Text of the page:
Letter From Milo: If I were a carpenter…

November 28th, 2016

Every once in a while I get a song stuck in my head. It’s not a bad thing if it’s a decent number, but God forbid I should get fixated on a worthless ditty like In-A-Gadda-Da-Vida. A day or two with that ridiculous tune rumbling in my head would probably be the end of me.

Recently, I got obsessed with If I Were a Carpenter, written and recorded by the late Tim Hardin. I walked around the house humming the tune for most of the day, occasionally breaking into song, belting out the lyrics in my loud, manly and pleasing baritone.

For some reason this aggravated the lovely Mrs. Milo. “Will you please stop that?”

“Stop what, honey?”

“Stop singing that stupid song. You’re scaring the cat.”

“That rotten cat can go fuck himself. The dog doesn’t seem to mind my singing.”

“Milo, in case you’ve forgotten, the dog lost its hearing about two years ago.”

I don’t know what my wife’s got against Tim Hardin, but I’ve always enjoyed his music. His best songs have an ache to them, a melancholy sense of loss and longing, that appeals to my sentimental Slavic soul.

Hardin had a hot streak in the 60’s. Those were the years he wrote If I were a Carpenter and Reason to Believe, as well as a personal favorite, The Lady Came From Baltimore. His songs were covered by artists as diverse as Bobby Darin, Rod Stewart, Johnny Cash and Joan Baez. Hardin even appeared at Woodstock, in 1969, playing his songs to an audience of a half million people.

Hot streaks don’t last forever. By the middle 1970s, Hardin was washed up, a mental and physical wreck. He was also in dire financial straits. He had no income from his song catalog because he had sold the rights to his music a few years earlier to settle a pressing problem.

The problem was heroin, a drug he had become very fond of while in the military and stationed in Vietnam, during the early years of the war. The fondness grew into an all-consuming obsession and it stayed with him the rest of his life. He was, by all reports, a degenerate junkie, erratic and unreliable, prone to putting on terrible performances, that’s if he even bothered showing up at all. He became virtually unemployable. By the late 1970s he was reduced to playing second rate clubs for chump change.

In early December of 1980 I was sitting out a snowstorm with the help of some bourbon and reefer, when I got a call from a dear friend. “Hey, Milo, are you doing anything tonight?”

“Nothing special.”

“I’ve got a couple of free tickets to see Tim Hardin at the Quiet Knight. You want to go?”

“Sounds good.”

Maybe it was the bad weather, but I doubt more than 40 people showed up for the show. The upside of the sparse crowd was that my friend and I got a good table, close to the stage.

Hardin appeared about 30 minutes late. It might have been better if he had never showed up at all. He looked terrible — bloated, pasty, in dire need of grooming and a bath. And he was obviously high, riding with the white witch.

Hardin stumbled through the first few songs, mumbling the lyrics, hitting sour notes on his guitar, nearly nodding off in the middle of a tune. A few people walked out after he stopped to lazily scratch himself in the middle of Reason to Believe. Others began to heckle him, “Come on, Tim, pick it up, man.”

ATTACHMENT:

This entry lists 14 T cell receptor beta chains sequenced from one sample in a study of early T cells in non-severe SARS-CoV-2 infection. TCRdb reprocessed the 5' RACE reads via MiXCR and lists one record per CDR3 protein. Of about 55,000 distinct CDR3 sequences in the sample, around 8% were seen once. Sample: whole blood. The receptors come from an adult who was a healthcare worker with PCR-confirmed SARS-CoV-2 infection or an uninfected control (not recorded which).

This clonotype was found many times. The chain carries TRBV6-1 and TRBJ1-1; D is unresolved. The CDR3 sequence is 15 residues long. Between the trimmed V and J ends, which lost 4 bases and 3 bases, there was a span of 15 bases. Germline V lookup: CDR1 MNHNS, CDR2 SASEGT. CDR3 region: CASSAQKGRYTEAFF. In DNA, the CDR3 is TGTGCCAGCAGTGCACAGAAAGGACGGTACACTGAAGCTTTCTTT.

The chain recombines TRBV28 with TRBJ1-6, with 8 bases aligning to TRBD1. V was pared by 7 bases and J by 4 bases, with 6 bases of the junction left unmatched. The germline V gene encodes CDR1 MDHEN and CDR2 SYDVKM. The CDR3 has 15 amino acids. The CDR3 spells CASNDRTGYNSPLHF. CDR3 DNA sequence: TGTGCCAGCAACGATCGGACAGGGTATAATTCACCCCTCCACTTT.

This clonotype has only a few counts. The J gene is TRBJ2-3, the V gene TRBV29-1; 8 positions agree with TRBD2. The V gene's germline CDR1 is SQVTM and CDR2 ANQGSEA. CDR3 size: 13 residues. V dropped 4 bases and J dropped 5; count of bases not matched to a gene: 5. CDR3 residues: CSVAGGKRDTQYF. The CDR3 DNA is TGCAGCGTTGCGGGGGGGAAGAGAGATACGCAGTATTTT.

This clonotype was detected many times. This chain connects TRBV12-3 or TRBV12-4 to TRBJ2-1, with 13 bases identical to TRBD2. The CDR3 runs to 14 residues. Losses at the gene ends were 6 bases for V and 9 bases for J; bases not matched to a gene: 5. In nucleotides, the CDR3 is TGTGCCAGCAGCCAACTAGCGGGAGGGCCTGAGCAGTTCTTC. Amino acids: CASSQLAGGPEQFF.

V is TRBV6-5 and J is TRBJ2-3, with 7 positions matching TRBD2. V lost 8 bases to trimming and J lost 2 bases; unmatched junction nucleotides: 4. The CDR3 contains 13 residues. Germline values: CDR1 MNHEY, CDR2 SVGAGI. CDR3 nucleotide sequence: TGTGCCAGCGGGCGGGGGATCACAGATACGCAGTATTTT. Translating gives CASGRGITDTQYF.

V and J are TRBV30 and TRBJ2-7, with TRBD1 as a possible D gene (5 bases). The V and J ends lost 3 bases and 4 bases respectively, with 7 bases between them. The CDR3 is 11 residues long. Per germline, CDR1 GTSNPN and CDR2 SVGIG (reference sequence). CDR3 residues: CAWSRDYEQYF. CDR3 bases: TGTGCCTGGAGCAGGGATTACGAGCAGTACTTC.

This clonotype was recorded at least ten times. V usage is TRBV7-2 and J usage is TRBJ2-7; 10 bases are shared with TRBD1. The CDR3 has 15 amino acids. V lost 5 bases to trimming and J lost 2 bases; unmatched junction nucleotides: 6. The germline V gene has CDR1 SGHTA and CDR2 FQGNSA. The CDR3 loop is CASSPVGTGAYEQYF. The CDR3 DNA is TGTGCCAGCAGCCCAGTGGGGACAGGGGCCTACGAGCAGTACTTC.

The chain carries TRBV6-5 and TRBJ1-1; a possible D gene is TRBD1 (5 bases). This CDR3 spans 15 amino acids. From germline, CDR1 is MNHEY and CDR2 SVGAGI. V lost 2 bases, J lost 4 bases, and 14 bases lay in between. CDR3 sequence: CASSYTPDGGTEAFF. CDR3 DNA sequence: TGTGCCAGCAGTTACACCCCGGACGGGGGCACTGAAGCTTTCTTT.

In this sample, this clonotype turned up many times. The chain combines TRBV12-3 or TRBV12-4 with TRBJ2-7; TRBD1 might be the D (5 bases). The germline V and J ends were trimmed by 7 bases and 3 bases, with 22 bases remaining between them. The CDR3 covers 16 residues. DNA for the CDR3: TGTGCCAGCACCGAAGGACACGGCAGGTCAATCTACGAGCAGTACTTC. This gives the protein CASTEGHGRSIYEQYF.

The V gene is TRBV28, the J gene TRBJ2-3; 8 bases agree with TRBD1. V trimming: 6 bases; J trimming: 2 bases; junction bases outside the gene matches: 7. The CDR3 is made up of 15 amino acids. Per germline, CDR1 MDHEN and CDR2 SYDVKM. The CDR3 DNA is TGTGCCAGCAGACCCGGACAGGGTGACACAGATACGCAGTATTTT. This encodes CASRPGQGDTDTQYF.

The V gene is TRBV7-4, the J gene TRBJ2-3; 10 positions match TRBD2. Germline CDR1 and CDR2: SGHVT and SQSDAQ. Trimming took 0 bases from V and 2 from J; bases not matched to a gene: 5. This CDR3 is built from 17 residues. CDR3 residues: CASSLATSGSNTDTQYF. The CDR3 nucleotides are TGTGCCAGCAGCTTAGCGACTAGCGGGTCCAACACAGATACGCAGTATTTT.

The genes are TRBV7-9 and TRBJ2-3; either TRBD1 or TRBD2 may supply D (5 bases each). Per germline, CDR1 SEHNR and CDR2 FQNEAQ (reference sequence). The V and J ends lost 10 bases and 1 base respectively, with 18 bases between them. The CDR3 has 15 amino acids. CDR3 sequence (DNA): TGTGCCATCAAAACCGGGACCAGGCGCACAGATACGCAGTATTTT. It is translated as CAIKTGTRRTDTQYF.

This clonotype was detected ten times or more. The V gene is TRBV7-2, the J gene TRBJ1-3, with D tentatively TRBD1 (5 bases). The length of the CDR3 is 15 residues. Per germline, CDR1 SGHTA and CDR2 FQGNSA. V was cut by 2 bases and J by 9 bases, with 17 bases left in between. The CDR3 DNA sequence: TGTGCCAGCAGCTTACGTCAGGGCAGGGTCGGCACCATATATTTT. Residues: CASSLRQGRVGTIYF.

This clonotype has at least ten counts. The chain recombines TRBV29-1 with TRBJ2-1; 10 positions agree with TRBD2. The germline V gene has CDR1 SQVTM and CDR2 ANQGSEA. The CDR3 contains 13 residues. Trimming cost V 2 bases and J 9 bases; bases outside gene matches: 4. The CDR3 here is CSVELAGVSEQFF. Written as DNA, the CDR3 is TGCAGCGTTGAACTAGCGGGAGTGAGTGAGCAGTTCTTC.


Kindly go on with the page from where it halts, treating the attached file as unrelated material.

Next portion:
I didn’t want to be there. It was painful watching Tim Hardin trying to put on a show. He had once been a well-paid, popular and honored entertainer. Now, he was just a lost soul, a ghost of glories past, incapable of even going through the motions.

I was thinking about leaving. I didn’t want to be a party to this train wreck any longer. Then Tim started playing If I Were a Carpenter and the fucker nailed it. He stood tall and straight, closed his eyes, and sang:

If I were a carpenter
And you were a lady
Would you marry me anyway
Would you have my baby

His voice was sweet and clear. His guitar playing was crisp. He sang the song like it was his testament, the one pure and true thing in his life. It was the song that defined him and he seemed determined not to fuck it up. He gave the audience the best he had. And when he finished, he was spent. Tim Hardin had nothing more to give. He fumbled through another song or two, made an incomprehensible apology, and left the stage. There was no applause.

About three weeks later, on December 29, 1980, to be precise, Tim Hardin died of a heroin overdose.

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Letter From Milo: Fashion Plate

November 21st, 2016

A few years ago I started carrying a shoulder bag. I had been considering getting a shoulder bag for a long time, but there was something keeping me from getting one. That something was stupidity.

You see, I always thought that carrying a shoulder bag was an affectation, something a real man would never do. A shoulder bag, it seemed to me, was a sure sign of effeminacy. I mean, how much shit did a person have to haul around? You had your wallet, keys, cash, cigarettes and lighter, half pint of whiskey, extra-large, industrial strength condoms, and perhaps a concealed weapon.

All of those things could easily fit into the four pockets that traditionally come with a pair of pants in the Western World. Anything else was just extraneous bullshit.

But as time went on and life got more complicated, I found that four pockets were no longer enough to contain the things I had to carry around on a daily basis.